If you use the medical system in France the cost is quite low compared to the USA. You may get your insurance in the USA to cover but barring a major medical emergency the day to day stuff is quite low.

You will be paying VAT and local costs are included in the rent anyway. You won't be taking anything from the government or economy since you have your current job.

Just how I see it. Maybe someone would follow the letter of the law, do lots of paperwork and it be even in the end anyway, I can't see it worth the hassle
The main reason that I see it as being worth the while to follow the letter of the law: FATCA. Foreign banks are now obligated to share their information on U.S. citizens with the IRS. The IRS now knows if you've been bad or good... kinda like Santa Claus, except with law enforcement powers.

I did a little more reading online on this topic, and it turns out that the U.S. is one of two countries in the world (the other being Eritrea) that compels its citizens to file a yearly tax return, no matter where they are residing. So the OP could very well reside in France for a year or more, and have to file tax returns for both the U.S. and France. The way the U.S. handles the double taxation problem is to provide tax credits for the income reported to the French authorities. So the OP would in this way report the income to France on a French tax return, pay the tax to France, and the file a tax return to the U.S. authorities while claiming the foreign tax credit for the French income that was already taxed by France.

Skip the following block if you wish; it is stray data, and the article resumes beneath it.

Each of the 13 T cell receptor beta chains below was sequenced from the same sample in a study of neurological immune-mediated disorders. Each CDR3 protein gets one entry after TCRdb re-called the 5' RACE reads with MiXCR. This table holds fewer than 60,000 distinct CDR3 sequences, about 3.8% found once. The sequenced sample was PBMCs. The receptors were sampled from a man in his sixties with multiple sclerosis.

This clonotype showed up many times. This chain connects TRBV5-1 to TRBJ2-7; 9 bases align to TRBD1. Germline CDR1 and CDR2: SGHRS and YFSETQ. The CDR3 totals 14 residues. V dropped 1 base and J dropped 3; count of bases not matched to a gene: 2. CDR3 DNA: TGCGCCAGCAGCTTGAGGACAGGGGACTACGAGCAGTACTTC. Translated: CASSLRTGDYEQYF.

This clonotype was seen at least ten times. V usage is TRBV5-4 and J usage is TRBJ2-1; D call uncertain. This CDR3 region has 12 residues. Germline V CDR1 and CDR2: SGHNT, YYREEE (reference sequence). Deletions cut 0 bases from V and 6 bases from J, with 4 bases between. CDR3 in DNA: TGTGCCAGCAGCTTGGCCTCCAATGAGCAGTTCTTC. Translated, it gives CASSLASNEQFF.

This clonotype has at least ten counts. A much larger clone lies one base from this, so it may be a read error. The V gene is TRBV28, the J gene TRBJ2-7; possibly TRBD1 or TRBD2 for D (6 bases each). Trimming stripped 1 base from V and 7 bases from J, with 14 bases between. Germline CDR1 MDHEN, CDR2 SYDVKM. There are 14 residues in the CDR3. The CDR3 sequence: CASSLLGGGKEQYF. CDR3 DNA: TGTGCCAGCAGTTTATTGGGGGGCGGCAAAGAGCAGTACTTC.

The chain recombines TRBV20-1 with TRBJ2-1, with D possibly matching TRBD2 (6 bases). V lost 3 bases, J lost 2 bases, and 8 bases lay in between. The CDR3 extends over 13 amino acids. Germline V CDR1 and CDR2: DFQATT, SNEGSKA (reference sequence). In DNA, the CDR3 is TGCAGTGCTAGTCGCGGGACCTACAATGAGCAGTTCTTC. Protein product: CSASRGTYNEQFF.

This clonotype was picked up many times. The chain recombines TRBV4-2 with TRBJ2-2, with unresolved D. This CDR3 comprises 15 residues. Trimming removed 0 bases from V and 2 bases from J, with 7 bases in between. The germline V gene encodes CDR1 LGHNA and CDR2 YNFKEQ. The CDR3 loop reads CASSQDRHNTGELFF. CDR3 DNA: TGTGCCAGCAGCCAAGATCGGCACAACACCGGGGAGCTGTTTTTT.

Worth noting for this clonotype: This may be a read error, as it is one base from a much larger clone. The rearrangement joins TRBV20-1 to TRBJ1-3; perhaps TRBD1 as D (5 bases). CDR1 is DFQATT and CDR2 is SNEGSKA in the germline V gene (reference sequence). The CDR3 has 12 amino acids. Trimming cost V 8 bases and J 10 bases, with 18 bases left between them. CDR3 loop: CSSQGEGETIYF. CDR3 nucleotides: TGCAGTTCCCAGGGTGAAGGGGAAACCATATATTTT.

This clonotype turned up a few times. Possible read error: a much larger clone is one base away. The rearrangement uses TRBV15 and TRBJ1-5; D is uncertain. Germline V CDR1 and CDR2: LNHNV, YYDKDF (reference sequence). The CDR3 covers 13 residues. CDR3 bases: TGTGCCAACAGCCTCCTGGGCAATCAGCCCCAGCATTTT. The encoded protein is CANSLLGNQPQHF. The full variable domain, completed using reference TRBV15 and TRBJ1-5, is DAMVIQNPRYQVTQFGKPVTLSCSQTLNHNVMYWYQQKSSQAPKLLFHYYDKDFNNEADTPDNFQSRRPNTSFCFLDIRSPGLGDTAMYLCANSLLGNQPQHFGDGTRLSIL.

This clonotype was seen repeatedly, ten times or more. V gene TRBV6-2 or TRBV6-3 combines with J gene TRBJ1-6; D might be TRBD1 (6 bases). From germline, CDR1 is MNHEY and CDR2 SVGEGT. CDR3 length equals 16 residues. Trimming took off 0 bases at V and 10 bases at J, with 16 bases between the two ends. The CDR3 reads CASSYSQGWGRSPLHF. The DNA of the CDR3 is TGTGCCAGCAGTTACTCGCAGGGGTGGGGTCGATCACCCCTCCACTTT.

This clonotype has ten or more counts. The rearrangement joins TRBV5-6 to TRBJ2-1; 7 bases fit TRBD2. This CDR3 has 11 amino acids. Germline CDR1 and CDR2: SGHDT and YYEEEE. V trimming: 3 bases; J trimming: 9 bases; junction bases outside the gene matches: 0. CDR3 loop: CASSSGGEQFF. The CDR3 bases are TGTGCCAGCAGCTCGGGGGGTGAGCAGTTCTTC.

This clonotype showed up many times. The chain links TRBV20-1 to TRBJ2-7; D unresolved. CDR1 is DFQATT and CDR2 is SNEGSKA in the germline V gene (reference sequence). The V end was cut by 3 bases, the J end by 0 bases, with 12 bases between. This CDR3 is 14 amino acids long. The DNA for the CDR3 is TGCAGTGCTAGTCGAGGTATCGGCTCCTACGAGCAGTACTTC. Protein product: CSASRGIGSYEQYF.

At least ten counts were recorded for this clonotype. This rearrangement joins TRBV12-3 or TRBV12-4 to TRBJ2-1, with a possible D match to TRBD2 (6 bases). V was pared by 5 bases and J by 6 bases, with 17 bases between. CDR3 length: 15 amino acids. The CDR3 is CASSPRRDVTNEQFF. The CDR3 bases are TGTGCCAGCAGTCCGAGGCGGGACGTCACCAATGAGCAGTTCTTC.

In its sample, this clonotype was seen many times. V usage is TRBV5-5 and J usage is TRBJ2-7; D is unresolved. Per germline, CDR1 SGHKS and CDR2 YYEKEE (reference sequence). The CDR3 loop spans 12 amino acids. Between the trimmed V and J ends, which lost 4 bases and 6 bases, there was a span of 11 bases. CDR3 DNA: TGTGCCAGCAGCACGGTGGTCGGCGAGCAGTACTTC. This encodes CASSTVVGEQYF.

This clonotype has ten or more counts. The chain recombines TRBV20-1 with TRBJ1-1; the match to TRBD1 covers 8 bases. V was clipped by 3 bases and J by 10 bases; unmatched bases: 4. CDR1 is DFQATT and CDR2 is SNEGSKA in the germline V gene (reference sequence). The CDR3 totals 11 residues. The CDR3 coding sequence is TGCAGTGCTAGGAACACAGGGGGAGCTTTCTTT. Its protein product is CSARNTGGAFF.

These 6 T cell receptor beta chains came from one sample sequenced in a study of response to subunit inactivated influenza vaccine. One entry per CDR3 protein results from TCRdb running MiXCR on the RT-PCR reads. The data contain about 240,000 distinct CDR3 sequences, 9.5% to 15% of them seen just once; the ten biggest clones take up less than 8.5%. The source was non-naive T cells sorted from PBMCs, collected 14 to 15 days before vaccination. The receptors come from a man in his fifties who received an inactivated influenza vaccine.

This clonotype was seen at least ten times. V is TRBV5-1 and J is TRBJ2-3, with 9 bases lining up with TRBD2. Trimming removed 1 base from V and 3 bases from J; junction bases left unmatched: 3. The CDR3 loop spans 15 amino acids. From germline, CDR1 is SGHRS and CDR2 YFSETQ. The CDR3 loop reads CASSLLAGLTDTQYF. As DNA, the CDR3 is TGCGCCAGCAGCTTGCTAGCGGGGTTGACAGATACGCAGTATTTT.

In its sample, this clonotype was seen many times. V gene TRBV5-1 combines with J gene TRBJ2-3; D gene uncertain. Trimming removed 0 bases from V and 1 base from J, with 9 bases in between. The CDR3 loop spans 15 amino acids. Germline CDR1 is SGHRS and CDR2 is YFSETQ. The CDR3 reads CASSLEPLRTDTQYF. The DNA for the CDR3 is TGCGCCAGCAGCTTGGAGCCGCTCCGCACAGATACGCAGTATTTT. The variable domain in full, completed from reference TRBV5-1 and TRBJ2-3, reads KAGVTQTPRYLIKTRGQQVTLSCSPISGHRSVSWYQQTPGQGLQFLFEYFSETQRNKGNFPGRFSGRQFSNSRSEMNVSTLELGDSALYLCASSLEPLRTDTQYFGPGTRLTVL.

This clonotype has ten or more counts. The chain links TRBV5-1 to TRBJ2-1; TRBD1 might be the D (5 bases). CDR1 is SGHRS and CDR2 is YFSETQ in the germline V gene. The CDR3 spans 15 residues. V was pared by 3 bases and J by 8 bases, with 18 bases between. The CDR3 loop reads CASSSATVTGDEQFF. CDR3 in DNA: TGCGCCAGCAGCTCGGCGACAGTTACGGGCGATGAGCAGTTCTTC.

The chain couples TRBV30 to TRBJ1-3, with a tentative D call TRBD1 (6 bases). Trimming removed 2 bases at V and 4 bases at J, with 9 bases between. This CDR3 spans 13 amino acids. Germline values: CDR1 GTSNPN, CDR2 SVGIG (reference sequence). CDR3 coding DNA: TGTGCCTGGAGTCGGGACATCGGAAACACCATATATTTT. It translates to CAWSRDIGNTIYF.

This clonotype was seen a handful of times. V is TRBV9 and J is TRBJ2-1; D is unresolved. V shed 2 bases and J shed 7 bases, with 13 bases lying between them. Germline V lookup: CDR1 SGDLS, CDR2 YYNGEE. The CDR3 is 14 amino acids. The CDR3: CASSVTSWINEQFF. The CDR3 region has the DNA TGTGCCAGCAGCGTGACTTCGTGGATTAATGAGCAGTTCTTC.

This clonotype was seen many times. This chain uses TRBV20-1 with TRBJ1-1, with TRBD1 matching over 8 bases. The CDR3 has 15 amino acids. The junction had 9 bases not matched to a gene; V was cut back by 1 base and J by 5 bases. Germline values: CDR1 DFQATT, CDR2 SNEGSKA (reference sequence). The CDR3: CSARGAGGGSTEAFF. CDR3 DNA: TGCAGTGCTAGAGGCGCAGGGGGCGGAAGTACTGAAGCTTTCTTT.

Yes, it's complicated. The best advice I can think of would be for the OP to find a French tax accountant who speaks English, and who is familiar with the U.S. tax system. And talk to the French and U.S. authorities. All financial information is kept computerized nowadays, and as such it is traceable. It's worth the while to make sure everything is reported correctly according to the letter of the law.
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Old 07-18-2014, 04:50 PM
 
418 posts, read 398,542 times
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Quote:
Originally Posted by Ottawa2011 View Post
The main reason that I see it as being worth the while to follow the letter of the law: FATCA. Foreign banks are now obligated to share their information on U.S. citizens with the IRS. The IRS now knows if you've been bad or good... kinda like Santa Claus, except with law enforcement powers.

I did a little more reading online on this topic, and it turns out that the U.S. is one of two countries in the world (the other being Eritrea) that compels its citizens to file a yearly tax return, no matter where they are residing. So the OP could very well reside in France for a year or more, and have to file tax returns for both the U.S. and France. The way the U.S. handles the double taxation problem is to provide tax credits for the income reported to the French authorities. So the OP would in this way report the income to France on a French tax return, pay the tax to France, and the file a tax return to the U.S. authorities while claiming the foreign tax credit for the French income that was already taxed by France.

Yes, it's complicated. The best advice I can think of would be for the OP to find a French tax accountant who speaks English, and who is familiar with the U.S. tax system. And talk to the French and U.S. authorities. All financial information is kept computerized nowadays, and as such it is traceable. It's worth the while to make sure everything is reported correctly according to the letter of the law.
It will be hard for her to get a French bank account anyway. And if she does I doubt she will have enough going through for the IRS to care, she can declare it if she so wishes, that has nothing to do with the french government!

A french tax accountant will know how hard to would be for the OP to get into the french system anyway and say why bother.

You think more is openly shared between countries than is accurate. She would also need to be in France for some time before even applying to start a business there to become self employed etc.

OP if you stay in france for less than 185 days you have no worry at all, maybe it is easier if you would feel uneasy with the above paperwork. Which could cost quite a lot of money in itself